This Banksy Piece Sold for 10 Million Dollars, Don't Tell That to This Man Who Stole the Artist's Graffiti

English street artist Banksy's reimagining of Claude Monet's "Bridge over a Pond of Water Lilies" just sold for nearly $10 million. A nine-minute long bidding battle happened over the 2005 painting "Show me the Monet," which features the impressionist painting with an unfortunate modern-day spin. The picture is complete with shopping carts and a bright orange traffic cone floating beneath Monet's famous Japanese water bridge in his garden by Giverny.

A statement on the painting from Sotheby's said that the artwork "presents a dialogue on the impact of the corporate world on our environment and the sacrifices made at the expense of so-called 'human progress.'"

The Banksy piece, which sold Wednesday, was estimated to go for only $4 million, and the final bidding price went well beyond expectations.

Banksy
An art handler adjusts works by Banksy as he hangs them during a preview of the Banksy/Online sale at Sotheby's on September 5, 2019 in London, England. Chris J Ratcliffe/Getty Images for Sotheby's

The reimagined Monet scene is the second most expensive Banksy piece ever sold, following "Devolved Parliament," which depicts the House of Commons filled with chimpanzees. The oil painting sold for over $12 million at an auction in London last year.

Banksy is known for his provocative street art and rat imagery, which can be worth at a minimum thousands of dollars. However, one man who thought he stole a real Banksy piece was embarrassed to find there was no way to tell if it was real.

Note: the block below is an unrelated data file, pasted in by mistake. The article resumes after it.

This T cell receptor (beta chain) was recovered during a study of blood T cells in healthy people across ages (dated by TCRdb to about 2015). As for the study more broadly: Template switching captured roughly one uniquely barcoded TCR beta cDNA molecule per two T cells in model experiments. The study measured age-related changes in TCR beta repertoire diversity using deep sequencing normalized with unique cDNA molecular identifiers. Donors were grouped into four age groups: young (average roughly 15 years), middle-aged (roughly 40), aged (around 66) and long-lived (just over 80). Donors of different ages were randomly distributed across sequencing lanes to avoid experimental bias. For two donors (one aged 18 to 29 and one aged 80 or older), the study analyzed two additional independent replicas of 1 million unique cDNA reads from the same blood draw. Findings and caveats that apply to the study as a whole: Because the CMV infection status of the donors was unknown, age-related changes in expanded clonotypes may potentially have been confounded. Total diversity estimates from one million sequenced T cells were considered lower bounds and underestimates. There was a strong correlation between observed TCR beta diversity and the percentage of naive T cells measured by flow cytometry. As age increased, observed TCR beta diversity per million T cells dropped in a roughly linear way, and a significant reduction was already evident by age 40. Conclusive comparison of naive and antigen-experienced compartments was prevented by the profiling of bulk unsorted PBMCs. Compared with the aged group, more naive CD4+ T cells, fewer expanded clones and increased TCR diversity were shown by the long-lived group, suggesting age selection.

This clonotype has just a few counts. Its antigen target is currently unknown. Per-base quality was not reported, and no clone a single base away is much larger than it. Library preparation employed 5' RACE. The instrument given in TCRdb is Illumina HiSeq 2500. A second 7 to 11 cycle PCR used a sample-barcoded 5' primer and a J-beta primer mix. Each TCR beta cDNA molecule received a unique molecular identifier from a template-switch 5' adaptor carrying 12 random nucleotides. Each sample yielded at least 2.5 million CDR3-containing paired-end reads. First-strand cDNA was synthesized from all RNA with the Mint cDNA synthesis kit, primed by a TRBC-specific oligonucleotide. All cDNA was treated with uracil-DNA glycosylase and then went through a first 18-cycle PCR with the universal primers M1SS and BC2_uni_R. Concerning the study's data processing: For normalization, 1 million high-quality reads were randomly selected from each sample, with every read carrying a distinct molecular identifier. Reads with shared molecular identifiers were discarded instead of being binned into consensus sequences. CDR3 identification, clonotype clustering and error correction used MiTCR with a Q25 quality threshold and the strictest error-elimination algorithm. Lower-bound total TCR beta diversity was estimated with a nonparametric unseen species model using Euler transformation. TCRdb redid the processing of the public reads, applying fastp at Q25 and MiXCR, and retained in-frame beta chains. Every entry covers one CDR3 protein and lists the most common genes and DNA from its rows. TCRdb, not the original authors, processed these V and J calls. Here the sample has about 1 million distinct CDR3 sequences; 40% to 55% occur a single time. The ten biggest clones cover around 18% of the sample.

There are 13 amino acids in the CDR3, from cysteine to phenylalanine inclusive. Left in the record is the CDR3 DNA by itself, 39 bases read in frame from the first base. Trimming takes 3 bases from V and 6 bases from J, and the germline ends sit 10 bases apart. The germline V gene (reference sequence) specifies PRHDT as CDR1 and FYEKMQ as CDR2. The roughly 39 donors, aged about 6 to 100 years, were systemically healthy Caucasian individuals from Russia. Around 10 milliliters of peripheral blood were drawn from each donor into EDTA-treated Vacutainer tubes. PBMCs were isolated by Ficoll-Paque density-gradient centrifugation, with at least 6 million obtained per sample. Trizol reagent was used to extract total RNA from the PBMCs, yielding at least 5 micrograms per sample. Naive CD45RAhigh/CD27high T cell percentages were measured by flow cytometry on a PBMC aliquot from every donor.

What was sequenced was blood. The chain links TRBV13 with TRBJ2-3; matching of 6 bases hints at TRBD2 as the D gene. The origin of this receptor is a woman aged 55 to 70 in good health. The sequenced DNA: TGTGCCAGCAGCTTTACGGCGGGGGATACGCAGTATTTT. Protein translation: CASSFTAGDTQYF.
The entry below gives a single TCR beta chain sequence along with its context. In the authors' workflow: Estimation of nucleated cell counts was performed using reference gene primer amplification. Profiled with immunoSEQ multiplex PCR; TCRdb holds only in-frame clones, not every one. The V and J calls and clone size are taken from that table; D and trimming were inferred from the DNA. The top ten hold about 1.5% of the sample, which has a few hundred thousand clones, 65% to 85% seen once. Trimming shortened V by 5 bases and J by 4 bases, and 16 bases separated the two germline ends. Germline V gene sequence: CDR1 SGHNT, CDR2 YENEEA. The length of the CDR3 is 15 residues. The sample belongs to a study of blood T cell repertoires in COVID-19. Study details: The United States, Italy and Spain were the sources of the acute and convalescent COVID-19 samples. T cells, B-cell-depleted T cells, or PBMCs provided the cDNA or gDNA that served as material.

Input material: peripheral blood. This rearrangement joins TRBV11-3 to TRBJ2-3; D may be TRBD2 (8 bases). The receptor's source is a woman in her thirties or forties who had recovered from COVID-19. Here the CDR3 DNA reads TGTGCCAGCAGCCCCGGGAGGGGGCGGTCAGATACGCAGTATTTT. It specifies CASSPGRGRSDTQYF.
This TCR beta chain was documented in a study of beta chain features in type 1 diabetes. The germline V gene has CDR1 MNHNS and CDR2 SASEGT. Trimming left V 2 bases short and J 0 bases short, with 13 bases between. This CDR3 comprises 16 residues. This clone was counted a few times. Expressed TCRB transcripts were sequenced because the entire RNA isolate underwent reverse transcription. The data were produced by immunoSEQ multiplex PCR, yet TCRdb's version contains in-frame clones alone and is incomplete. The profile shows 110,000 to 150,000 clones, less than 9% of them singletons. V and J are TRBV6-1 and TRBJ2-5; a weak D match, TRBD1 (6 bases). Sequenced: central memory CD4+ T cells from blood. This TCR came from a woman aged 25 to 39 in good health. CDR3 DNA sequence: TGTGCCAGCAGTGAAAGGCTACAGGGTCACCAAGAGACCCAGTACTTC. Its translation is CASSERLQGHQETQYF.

He revealed that he'd tried to sell a piece of graffiti he took off a wall when he recently appeared on Antiques Roadshow to get an estimate. He found it on a "wall on the seafront in Brighton, southeast England." He was ultimately told without an authentication certificate, he wouldn't be able to sell it, and the piece was worthless.

"It looked loose. Went over, pulled it off basically, a little bit of a tug," the man explained to art expert, Rupert Maas. "I know what it is," the man continued. "It was around 2004, basically trying to get a valuation of it."

Maas determined that the piece was a Banksy original, called "Pest Control." Its value was up to $25,000, but Banksy refused to authenticate the stolen piece of graffiti. The art expert noted that since the graffiti was considered to be part of the public domain, it shouldn't be sold into the private domain.

If the man didn't take the graffiti from the wall, it likely would still be considered an authentic Banksy.

"I think the message here is, if you do see a piece of graffiti art out there, leave it — leave it for the public," Maas explained to the man. "I'm not lecturing you. I'm just saying, without that certificate, it's just very difficult to sell. With it, it might be worth £20,000 [around $26,000]. Without it, you're nowhere."